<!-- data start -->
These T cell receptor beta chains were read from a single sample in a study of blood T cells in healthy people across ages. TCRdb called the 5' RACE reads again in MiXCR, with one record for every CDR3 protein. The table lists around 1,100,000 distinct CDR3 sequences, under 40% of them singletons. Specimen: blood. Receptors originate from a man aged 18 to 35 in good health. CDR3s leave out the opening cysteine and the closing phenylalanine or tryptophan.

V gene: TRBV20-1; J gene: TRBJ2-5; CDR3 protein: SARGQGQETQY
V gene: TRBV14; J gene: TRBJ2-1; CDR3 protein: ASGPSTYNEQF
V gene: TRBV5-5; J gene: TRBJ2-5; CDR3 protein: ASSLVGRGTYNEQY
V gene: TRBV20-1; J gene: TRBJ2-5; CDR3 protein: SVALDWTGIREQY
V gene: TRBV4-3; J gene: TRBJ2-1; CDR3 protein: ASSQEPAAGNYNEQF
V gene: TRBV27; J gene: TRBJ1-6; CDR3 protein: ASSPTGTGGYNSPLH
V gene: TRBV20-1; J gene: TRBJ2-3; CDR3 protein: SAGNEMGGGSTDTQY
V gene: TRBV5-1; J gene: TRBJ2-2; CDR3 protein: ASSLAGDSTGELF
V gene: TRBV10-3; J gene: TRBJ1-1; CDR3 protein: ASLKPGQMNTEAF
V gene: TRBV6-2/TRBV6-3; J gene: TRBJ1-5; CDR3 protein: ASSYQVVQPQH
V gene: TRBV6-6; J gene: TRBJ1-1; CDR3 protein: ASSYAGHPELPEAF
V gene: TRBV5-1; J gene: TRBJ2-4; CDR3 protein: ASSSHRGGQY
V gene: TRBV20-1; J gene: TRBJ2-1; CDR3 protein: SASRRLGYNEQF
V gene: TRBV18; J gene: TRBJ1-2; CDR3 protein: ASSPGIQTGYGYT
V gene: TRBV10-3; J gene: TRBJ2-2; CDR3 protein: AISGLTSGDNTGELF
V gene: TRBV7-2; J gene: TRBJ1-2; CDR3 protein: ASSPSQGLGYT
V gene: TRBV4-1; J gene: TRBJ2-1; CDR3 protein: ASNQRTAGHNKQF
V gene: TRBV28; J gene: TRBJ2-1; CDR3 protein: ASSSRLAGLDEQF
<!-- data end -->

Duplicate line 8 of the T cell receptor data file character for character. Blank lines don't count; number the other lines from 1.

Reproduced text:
V gene: TRBV20-1; J gene: TRBJ2-3; CDR3 protein: SAGNEMGGGSTDTQY